Today it was announced that gravitational waves, a key prediction of Einstein’s theory of general relativity, have been directly detected for the first time and astrophysicists from the Niels Bohr Institute’s Dark Cosmology Centre have been involved in trying to find out where they came from.
The Swift satellite is a versatile observatory which can provide X-ray and optical/UV observations.
The Laser Interferometer Gravitational-Wave Observatory (LIGO)1, the most recent generation of gravitational wave detection experiments, have finally caught the characteristic but minuscule squeezing and stretching of space that is a gravitational wave. These are literally ripples in spacetime, caused by a violent, asymmetric event out in space involving huge masses, such as the collision and final coalescence of black holes or neutron stars; the larger the mass, the more powerful the gravitational wave. Such waves have been sought for half a century, with ever more sensitive detectors being built. Their detection would constitute another major confirmation of general relativity. Today, LIGO announced that they had achieved this goal in September 2015.
“It’s so exciting,” said Darach Watson of the Dark Cosmology Centre, “they have started an entirely new way of looking at the universe. Everything we see from the distant universe comes to us as electromagnetic radiation – radio waves, visible light, X-rays. But this is something entirely new – waves in the fabric of spacetime. It’s an extraordinary time in the history of humanity.”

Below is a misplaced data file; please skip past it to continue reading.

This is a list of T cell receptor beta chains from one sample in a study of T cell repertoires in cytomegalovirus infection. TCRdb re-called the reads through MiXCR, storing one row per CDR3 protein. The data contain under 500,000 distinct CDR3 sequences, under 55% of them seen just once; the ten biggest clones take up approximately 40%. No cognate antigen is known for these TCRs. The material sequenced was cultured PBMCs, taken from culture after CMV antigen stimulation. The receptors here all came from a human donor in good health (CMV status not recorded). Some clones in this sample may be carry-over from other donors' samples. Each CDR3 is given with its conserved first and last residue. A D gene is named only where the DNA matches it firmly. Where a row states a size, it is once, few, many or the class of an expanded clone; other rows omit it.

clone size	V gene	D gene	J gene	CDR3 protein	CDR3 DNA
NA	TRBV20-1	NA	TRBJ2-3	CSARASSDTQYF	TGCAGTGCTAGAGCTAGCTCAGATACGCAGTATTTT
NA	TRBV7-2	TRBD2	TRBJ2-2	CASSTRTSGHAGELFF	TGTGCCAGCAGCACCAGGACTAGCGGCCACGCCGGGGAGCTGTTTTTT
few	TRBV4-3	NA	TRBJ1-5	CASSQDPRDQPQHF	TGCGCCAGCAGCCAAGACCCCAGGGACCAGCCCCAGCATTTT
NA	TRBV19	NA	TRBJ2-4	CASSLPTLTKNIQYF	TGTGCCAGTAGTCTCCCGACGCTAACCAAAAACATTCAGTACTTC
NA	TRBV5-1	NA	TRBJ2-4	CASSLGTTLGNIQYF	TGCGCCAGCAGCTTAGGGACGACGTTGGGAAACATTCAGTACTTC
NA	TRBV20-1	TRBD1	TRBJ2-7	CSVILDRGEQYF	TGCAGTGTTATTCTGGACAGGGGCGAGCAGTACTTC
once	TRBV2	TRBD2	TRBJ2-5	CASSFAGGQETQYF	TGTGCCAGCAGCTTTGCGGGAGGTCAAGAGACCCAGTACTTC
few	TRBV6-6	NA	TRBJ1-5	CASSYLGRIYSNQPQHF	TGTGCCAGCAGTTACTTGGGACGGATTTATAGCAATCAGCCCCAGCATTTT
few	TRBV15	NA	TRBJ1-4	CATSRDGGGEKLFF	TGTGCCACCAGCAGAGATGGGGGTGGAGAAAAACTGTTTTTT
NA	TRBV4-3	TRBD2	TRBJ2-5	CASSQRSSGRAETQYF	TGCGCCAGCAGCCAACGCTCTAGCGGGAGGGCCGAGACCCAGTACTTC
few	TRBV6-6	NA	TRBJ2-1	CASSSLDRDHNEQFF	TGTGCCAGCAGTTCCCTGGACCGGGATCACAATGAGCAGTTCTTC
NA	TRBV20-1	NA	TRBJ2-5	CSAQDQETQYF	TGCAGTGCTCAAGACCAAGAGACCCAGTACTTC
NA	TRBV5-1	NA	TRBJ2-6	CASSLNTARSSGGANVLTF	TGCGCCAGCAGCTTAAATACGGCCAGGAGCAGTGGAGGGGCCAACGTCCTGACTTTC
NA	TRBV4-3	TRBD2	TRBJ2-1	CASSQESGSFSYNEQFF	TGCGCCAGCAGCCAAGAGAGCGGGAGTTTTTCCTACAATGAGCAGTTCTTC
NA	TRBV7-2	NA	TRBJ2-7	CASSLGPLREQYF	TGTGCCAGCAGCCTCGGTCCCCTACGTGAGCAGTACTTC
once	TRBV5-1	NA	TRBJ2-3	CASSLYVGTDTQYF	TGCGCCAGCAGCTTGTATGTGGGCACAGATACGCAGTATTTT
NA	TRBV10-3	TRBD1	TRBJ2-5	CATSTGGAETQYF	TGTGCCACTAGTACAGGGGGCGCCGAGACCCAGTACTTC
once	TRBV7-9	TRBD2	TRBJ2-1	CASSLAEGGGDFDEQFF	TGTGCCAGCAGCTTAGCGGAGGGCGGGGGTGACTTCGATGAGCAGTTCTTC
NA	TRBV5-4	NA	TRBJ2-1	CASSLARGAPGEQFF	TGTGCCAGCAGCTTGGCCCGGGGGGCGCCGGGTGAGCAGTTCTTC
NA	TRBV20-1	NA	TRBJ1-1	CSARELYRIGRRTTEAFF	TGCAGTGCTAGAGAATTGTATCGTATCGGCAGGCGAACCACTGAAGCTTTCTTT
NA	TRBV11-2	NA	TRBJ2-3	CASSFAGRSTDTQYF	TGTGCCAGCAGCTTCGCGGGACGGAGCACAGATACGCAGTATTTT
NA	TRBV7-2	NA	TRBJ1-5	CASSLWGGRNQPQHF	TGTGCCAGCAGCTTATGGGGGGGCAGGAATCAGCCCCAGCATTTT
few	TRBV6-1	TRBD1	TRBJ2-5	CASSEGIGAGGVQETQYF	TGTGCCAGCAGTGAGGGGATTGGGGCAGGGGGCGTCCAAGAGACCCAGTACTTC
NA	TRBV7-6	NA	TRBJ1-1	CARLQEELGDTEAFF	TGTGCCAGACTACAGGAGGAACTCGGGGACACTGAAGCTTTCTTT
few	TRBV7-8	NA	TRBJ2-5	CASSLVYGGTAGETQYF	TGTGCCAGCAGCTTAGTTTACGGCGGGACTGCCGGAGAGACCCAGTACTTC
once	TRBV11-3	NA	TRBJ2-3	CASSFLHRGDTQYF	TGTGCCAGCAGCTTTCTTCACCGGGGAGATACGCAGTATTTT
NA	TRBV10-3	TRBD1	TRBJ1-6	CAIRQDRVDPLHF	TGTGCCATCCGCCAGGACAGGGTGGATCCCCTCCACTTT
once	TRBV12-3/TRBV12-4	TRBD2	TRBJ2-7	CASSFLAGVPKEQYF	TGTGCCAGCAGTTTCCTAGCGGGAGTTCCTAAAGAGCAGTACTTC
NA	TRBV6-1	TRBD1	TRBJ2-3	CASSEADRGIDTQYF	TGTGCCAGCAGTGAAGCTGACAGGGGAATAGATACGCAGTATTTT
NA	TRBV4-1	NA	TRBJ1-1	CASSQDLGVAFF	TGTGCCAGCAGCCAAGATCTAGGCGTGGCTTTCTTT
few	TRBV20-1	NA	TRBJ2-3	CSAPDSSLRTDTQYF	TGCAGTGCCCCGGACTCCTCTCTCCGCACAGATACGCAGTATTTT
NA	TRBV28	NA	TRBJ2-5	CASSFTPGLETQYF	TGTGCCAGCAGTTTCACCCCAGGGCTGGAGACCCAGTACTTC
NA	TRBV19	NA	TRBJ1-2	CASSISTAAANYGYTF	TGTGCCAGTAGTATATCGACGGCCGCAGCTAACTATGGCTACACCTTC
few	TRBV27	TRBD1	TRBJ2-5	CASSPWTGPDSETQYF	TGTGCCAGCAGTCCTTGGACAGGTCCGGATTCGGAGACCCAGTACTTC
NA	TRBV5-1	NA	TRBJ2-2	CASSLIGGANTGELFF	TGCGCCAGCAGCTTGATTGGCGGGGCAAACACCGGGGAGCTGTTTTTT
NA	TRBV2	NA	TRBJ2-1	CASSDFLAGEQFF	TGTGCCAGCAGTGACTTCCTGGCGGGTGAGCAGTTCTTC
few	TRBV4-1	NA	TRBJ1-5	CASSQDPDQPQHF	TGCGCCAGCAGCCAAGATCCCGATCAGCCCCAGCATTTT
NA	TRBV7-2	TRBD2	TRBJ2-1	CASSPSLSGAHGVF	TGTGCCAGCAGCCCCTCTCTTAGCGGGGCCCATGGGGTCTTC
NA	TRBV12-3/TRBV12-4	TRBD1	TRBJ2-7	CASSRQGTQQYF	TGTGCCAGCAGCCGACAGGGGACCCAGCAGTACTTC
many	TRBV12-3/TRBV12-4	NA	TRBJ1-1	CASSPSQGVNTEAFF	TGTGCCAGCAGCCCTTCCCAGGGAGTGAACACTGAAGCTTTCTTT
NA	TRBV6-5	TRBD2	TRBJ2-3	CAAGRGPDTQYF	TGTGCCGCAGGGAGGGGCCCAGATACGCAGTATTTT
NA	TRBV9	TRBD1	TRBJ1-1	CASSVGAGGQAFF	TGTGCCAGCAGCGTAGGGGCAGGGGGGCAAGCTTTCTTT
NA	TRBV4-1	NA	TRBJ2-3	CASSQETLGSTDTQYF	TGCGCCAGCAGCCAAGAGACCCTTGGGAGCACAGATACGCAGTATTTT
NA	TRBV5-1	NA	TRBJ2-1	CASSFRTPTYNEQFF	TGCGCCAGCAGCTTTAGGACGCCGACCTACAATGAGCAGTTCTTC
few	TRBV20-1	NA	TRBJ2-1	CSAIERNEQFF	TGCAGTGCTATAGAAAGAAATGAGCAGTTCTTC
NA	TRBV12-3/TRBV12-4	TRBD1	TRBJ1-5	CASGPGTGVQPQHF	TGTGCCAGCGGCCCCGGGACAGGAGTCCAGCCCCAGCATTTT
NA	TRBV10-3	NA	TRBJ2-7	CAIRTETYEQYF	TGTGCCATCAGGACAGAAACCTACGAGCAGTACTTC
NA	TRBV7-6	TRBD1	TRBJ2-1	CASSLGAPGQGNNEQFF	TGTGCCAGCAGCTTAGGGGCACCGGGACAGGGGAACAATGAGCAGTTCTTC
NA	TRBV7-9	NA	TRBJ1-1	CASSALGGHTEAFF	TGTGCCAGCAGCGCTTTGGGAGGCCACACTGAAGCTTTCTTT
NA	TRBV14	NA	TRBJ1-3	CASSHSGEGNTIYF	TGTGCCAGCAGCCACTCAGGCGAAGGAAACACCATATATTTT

Astrophysicists at the Niels Bohr Institute’s Dark Cosmology Centre have been part of the international team engaged in the follow-up of gravitational wave sources using optical and near-infrared telescopes. While the gravitational wave experiment LIGO can determine the nature of the event and the mass of the sources from their characteristic ‘ring-down’ signatures, or ‘chirp’, they cannot readily determine their distances or locate their positions on the sky to any great accuracy.
This is where follow-up comes in. Some gravitational wave sources, such as those involving neutron star collisions, are expected to produce a faint glow of optical or infrared light for some days or weeks after the event. By finding such an afterglow, the precise location, galaxy, distance and environment of the event would be determined. International teams of astronomers specialising in transient signals, including a group at the Dark Cosmology Centre, agreed with the LIGO experimental team last year to take their very large and uncertain positions on the sky and hunt through them with wide area telescopes to try to find such afterglows. Scientists at the Dark Cosmology Centre are highly experienced in this area. They are world-leading in the field of gamma-ray burst follow-up and were part of the team that found the first afterglow of a neutron star merger in 20132.
The Dark Cosmology Centre is also involved in other follow-up through the Danish contribution to NASA’s Swift satellite3. Designed with an autonomous pointing capability, Swift can chase down new, transient phenomena in minutes and has also been part of the follow-up campaign at ultraviolet, X-ray and gamma-ray energies. “It’s been extremely valuable that Denmark has managed to get access to Swift,” said Daniele Malesani, another scientist at the Dark Cosmology Centre and a Swift specialist. “It allows us to be there first at X-ray and ultraviolet wavelengths too.”